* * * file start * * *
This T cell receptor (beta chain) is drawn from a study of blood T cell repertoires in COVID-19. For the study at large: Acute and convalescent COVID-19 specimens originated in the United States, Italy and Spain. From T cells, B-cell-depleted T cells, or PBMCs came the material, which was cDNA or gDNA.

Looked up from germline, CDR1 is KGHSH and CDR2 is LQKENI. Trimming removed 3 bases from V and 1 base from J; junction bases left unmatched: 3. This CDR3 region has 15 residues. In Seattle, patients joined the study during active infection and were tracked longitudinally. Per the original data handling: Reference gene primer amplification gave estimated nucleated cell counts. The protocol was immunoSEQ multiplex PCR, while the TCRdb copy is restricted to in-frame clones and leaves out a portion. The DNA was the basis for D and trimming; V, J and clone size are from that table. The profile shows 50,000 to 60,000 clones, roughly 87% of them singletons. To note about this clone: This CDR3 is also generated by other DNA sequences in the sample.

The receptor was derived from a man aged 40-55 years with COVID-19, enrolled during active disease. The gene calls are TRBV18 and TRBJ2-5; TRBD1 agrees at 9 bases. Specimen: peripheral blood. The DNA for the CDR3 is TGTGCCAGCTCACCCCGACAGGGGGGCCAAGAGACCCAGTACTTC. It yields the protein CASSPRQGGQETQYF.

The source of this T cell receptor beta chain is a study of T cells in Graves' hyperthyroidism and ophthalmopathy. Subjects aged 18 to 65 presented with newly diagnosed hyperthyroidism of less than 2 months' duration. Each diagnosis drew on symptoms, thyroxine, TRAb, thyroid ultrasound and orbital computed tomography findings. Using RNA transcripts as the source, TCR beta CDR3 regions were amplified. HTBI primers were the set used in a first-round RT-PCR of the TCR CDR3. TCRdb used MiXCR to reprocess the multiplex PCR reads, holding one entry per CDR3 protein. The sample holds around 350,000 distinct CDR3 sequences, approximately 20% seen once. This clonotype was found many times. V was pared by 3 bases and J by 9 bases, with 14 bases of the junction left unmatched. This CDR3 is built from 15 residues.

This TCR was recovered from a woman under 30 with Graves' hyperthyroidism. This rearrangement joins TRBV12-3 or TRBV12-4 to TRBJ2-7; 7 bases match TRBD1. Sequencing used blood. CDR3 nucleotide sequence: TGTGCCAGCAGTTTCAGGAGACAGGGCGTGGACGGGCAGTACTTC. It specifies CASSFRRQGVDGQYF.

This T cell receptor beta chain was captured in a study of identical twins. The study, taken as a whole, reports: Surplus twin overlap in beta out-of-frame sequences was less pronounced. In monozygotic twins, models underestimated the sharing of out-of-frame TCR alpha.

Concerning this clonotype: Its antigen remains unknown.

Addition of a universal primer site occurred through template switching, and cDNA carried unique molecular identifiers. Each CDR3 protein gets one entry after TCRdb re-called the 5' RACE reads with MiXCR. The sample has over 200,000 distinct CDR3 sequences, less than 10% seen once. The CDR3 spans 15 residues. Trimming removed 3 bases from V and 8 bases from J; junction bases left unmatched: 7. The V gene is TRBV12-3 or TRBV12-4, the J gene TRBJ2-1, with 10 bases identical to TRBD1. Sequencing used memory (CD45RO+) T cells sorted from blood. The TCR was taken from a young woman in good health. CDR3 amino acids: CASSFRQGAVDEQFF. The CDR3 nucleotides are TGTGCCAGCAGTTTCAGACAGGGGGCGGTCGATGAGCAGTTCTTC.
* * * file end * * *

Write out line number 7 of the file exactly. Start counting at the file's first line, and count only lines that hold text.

Concerning this clonotype: Its antigen remains unknown.